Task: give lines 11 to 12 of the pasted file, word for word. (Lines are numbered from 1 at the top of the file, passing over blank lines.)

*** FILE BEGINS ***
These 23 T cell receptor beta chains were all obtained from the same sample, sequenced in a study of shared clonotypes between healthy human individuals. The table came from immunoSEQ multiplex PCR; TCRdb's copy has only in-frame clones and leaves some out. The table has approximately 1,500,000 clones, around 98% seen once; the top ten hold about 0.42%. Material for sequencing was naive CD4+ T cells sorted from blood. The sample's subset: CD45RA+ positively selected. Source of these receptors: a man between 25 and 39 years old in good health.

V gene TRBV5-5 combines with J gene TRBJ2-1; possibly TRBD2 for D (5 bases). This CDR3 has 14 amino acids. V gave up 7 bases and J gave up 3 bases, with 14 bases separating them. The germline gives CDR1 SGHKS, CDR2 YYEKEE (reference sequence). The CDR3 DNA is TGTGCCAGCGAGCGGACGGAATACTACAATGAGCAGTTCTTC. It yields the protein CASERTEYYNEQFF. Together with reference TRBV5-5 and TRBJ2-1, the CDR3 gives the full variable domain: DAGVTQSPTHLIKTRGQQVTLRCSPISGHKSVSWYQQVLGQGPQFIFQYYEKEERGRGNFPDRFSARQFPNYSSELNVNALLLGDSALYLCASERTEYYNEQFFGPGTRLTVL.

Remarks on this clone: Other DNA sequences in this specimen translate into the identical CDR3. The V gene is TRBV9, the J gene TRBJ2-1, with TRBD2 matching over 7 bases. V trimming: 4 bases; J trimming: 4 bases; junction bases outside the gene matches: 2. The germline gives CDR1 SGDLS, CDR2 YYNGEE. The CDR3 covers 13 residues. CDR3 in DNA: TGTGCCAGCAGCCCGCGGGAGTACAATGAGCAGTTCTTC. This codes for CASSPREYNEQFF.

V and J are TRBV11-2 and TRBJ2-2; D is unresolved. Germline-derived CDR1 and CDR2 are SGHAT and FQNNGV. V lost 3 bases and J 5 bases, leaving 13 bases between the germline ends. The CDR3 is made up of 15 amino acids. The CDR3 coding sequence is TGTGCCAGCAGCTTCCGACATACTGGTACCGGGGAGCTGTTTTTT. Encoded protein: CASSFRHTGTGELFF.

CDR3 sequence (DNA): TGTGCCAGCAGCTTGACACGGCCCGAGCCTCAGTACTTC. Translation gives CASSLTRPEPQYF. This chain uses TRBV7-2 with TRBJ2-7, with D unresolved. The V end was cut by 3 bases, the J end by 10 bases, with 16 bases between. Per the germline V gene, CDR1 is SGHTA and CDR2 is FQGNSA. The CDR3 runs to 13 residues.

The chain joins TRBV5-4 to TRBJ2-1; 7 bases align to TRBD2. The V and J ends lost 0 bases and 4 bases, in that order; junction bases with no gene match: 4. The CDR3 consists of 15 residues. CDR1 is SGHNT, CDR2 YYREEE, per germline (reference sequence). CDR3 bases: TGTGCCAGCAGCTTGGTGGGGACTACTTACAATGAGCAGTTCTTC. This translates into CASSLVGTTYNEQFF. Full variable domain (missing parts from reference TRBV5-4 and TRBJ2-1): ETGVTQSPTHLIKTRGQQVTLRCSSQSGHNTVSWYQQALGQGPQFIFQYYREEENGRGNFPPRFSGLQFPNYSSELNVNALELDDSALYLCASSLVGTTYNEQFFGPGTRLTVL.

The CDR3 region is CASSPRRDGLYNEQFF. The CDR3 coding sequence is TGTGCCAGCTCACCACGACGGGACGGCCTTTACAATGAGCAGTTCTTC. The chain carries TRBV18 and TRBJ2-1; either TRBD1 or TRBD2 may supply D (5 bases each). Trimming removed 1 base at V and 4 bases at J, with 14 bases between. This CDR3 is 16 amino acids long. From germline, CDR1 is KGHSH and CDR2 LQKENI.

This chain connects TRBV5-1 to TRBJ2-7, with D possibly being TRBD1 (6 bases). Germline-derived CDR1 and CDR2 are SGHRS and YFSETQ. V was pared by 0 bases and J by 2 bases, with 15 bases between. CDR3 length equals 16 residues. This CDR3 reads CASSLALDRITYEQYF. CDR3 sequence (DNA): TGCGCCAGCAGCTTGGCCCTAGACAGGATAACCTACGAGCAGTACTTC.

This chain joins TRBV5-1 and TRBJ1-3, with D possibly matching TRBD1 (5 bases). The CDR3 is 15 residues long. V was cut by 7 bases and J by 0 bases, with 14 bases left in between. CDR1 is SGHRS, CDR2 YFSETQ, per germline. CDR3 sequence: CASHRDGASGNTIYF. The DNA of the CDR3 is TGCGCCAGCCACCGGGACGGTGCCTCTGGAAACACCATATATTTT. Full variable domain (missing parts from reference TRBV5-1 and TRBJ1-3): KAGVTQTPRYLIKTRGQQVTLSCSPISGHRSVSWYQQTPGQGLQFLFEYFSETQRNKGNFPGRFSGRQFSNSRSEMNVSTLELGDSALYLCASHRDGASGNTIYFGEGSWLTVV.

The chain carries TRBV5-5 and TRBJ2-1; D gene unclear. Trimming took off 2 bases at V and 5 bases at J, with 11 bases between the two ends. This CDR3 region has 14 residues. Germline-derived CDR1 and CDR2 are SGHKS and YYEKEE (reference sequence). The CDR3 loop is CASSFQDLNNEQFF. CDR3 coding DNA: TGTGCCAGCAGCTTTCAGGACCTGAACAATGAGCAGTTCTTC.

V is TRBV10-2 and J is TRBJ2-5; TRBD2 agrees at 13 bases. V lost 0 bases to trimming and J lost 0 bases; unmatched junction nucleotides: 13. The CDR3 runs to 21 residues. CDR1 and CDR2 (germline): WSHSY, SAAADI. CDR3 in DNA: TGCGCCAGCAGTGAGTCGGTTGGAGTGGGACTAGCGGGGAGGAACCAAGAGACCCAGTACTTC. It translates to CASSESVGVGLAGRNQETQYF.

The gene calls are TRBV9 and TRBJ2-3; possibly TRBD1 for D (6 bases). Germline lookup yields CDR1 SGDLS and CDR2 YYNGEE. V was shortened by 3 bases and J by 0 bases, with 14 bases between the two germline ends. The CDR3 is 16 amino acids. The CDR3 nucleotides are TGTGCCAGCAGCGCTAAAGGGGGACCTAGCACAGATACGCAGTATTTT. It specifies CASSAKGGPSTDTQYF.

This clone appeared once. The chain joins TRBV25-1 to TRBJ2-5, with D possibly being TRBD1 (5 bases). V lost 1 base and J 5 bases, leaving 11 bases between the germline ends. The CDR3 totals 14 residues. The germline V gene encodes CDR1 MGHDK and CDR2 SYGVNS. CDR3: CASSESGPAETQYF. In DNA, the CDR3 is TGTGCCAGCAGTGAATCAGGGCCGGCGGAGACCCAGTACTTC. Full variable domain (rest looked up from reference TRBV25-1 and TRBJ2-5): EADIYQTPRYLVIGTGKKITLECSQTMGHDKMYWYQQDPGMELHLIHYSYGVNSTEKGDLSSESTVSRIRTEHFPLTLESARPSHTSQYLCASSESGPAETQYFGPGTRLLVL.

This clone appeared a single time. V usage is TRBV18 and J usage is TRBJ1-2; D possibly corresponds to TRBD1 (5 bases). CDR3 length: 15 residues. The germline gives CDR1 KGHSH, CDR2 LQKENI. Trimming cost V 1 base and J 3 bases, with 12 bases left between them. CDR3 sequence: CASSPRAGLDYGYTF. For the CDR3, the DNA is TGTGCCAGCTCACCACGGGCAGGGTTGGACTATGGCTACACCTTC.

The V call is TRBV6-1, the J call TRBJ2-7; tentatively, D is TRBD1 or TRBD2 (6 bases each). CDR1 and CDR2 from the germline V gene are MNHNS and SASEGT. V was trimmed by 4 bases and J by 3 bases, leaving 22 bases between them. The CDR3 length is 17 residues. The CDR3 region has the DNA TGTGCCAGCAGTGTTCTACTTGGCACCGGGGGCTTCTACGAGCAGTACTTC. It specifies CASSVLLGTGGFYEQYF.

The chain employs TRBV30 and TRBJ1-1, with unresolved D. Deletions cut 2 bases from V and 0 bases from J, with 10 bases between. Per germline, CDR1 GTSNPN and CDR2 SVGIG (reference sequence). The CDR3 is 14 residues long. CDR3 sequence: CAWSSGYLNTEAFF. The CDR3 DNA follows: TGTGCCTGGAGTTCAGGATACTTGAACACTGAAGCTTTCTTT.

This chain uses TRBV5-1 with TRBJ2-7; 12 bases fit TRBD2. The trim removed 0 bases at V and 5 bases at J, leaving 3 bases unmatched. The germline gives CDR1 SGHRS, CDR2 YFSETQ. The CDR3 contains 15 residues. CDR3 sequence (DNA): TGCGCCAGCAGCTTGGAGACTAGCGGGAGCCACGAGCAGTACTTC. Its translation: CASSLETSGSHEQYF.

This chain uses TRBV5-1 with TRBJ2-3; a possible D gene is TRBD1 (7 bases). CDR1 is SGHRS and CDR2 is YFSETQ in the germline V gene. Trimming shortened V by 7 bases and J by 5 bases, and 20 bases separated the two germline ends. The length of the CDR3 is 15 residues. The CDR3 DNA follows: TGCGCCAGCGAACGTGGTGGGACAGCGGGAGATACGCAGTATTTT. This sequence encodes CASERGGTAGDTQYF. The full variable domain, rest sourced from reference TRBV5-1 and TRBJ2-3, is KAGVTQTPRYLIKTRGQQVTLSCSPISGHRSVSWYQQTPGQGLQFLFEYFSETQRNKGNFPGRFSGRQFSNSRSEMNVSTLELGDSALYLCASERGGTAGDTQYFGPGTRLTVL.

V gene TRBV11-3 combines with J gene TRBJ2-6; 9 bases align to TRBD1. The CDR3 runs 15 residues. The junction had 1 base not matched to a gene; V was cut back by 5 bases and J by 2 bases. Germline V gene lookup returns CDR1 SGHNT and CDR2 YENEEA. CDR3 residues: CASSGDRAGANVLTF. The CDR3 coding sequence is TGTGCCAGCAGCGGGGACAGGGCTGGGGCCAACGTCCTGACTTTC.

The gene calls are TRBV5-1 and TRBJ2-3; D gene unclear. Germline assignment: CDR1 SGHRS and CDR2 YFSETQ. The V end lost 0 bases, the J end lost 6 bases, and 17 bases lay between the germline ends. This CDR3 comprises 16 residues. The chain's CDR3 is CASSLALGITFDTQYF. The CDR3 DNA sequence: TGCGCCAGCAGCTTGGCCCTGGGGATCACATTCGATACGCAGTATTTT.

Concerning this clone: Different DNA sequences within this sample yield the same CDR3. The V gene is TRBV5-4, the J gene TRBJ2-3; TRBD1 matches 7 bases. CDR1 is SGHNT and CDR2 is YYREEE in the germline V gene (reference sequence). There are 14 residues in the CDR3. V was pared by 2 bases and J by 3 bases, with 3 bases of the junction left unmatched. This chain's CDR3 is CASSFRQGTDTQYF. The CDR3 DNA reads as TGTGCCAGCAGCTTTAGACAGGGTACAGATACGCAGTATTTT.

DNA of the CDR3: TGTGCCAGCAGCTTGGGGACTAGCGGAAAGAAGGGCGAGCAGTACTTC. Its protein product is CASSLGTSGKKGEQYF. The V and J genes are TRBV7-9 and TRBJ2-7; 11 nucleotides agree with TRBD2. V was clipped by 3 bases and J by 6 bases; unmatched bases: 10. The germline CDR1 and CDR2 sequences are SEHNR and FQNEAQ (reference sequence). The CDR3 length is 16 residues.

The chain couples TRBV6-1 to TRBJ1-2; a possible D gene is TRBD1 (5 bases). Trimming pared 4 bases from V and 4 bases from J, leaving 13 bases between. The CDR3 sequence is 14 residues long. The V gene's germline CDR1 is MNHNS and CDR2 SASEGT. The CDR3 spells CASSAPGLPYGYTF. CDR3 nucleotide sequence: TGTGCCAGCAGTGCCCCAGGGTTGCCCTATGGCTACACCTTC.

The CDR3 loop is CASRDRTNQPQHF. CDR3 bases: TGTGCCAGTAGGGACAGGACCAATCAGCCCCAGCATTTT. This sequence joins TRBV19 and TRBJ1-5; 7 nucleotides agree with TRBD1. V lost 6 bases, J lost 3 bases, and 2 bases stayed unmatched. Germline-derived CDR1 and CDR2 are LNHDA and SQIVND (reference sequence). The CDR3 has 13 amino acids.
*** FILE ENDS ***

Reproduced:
V is TRBV10-2 and J is TRBJ2-5; TRBD2 agrees at 13 bases. V lost 0 bases to trimming and J lost 0 bases; unmatched junction nucleotides: 13. The CDR3 runs to 21 residues. CDR1 and CDR2 (germline): WSHSY, SAAADI. CDR3 in DNA: TGCGCCAGCAGTGAGTCGGTTGGAGTGGGACTAGCGGGGAGGAACCAAGAGACCCAGTACTTC. It translates to CASSESVGVGLAGRNQETQYF.

The gene calls are TRBV9 and TRBJ2-3; possibly TRBD1 for D (6 bases). Germline lookup yields CDR1 SGDLS and CDR2 YYNGEE. V was shortened by 3 bases and J by 0 bases, with 14 bases between the two germline ends. The CDR3 is 16 amino acids. The CDR3 nucleotides are TGTGCCAGCAGCGCTAAAGGGGGACCTAGCACAGATACGCAGTATTTT. It specifies CASSAKGGPSTDTQYF.